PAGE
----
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Go Back   SailNet Community > On Board > Gear & Maintenance
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  #1  
Old 12-22-2006
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Post Carbon Fiber & Lightening

I just finished watching a program about a SuperPuma helicopter which was ferrying workers to a offshore oil rig in the North Sea. They never made it as they were struck by lightening and the tail rotor let go which resulted in a ditching in Force 10 weather. All 16 passengers and 2 pilots were successfully rescued and nobody was hurt. The investigators from the Civil Aviation Authority in Britain had determined that the tail rotor blades that were originally made from fiberglass were now being made from carbon fiber. They quite unexpectantly discovered that carbon fiber is a greater conductor of electricity than fiberglass by as much as 1000 times. In this case, the rotors while operating in a storm cloud generated enough static electricity to cause a lightening strike which was concentrated at the tail rotor and it exploded causing the crash.

With the ever increasing use of carbon fiber for masts, I think a warning should go out to those owners of boats with carbon fiber masts to ensure that their rigs are protected against lightening. Particularly for those folks who live in areas that are prone to lightening.

I would also like to see some discussion on this from the experts in carbon fiber construction and lightening science. Somebody's life may very depend on the knowledge glean from this. It was definetly an eye opener for me.
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Old 12-22-2006
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They probably already know.

Ron -- Chances are, folks with carbon fiber masts are well aware of the lightening risk. For a couple of years I lurked on the Freedom Yachts email list here on Sailnet and saw a couple of stories about people losing masts due to lightening. Unfortunately, one guy bought a boat with what he was told were cosmetic cracks in his mast -- only to lose the rig later on in fairly benign conditions. Turned out the mast had been struck by lightening at some point but it was very hard to detect.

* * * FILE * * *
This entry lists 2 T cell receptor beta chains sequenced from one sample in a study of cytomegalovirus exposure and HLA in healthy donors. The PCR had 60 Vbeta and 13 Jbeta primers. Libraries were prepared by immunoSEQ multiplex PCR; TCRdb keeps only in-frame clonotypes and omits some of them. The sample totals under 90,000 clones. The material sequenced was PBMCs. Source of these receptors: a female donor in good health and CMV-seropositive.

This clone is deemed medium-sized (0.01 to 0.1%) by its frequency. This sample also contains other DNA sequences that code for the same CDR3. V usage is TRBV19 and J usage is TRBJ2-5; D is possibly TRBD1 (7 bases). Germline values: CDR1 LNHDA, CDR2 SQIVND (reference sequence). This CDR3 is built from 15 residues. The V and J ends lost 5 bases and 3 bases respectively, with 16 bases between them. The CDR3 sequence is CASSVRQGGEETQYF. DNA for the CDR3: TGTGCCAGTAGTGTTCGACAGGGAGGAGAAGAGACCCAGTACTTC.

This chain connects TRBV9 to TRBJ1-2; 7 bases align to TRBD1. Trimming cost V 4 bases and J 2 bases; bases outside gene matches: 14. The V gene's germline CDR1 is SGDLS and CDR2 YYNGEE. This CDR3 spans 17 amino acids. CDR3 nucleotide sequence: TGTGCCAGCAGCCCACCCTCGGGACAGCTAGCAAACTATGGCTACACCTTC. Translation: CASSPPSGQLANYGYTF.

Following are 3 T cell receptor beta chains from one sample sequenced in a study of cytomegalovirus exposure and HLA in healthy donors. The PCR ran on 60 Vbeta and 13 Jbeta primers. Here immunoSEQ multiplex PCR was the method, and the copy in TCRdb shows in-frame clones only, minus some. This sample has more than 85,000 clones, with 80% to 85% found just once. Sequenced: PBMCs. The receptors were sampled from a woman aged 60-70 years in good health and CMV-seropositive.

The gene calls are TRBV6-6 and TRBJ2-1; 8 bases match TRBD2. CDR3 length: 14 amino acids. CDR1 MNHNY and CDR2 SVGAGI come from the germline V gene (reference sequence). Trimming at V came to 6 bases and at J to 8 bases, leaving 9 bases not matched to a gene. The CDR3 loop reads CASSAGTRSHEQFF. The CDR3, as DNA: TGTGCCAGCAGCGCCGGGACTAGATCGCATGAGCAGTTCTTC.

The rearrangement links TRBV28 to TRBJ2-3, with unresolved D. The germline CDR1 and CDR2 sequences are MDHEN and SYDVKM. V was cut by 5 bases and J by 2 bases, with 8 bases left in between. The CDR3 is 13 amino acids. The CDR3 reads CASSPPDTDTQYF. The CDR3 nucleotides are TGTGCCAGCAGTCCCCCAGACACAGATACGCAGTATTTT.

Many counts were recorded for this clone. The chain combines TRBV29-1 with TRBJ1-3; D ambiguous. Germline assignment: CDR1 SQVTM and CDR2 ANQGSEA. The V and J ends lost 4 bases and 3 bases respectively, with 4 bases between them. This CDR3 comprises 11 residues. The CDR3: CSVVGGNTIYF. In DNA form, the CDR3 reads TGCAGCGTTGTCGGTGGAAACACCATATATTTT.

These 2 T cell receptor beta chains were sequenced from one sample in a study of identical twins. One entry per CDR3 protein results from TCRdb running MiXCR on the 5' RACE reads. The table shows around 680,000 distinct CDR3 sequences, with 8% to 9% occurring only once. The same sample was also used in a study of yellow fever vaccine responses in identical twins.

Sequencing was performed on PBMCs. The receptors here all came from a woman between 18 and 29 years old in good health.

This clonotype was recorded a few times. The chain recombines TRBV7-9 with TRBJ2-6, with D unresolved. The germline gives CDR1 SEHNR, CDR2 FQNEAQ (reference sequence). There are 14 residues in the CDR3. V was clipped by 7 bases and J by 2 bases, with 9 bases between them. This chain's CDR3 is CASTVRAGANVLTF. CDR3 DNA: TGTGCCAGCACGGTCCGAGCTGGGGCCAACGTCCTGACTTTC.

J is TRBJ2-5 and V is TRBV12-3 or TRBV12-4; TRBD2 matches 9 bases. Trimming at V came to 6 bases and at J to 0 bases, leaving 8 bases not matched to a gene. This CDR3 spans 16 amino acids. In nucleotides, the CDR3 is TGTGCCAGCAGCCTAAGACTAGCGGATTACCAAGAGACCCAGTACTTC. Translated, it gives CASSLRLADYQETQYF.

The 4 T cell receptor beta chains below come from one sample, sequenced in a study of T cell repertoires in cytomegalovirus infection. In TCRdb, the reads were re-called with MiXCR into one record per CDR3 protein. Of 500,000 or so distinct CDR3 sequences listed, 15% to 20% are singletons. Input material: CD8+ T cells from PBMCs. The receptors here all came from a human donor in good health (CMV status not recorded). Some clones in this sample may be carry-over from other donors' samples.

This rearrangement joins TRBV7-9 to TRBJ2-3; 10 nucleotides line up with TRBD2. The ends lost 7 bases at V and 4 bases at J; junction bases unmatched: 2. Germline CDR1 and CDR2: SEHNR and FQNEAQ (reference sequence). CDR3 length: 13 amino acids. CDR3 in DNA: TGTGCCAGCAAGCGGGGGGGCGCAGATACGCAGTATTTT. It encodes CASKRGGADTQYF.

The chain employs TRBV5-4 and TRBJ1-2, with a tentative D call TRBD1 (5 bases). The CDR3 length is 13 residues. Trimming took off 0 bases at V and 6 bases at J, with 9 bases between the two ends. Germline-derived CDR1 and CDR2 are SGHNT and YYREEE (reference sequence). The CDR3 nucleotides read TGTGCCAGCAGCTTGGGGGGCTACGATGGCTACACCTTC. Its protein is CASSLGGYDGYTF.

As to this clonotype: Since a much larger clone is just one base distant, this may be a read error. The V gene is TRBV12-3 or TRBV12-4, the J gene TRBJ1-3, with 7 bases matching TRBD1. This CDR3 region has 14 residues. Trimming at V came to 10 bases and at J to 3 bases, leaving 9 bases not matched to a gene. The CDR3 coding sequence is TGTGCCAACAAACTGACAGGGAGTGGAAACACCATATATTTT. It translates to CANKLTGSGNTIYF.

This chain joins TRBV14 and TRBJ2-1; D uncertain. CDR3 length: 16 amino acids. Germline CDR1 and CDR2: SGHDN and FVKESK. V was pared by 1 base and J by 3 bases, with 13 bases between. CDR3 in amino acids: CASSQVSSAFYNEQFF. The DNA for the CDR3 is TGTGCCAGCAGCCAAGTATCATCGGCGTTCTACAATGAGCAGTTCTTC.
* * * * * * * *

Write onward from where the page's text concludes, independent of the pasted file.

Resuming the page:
Next, what about aluminum masts and lightening....? Any better than carbon fiber? When I'm out in a storm I always feel like a target with that 47 foot tall hunk of metal sticking into the air. Oh well.
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Old 12-23-2006
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There are some small racing boats (e.g. Hobie cats) that allow carbon fiber usage in the masts. At every regatta (and other places) there are major warnings about power lines and carbon fiber masts. So I think lots of people are aware of the problem. Whether or not they respond appropriately is another matter :-)
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Old 12-23-2006
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The real problem with Carbon Fiber masts is that the resin does not conduct electricity well, while the carbon fiber does... so the heat from the resistance often causes the laminate to delaminate. However, since the damage is often internal to the laminate, it doesn't appear to be significantly damaged and then fails catastrophically, with little or no warning.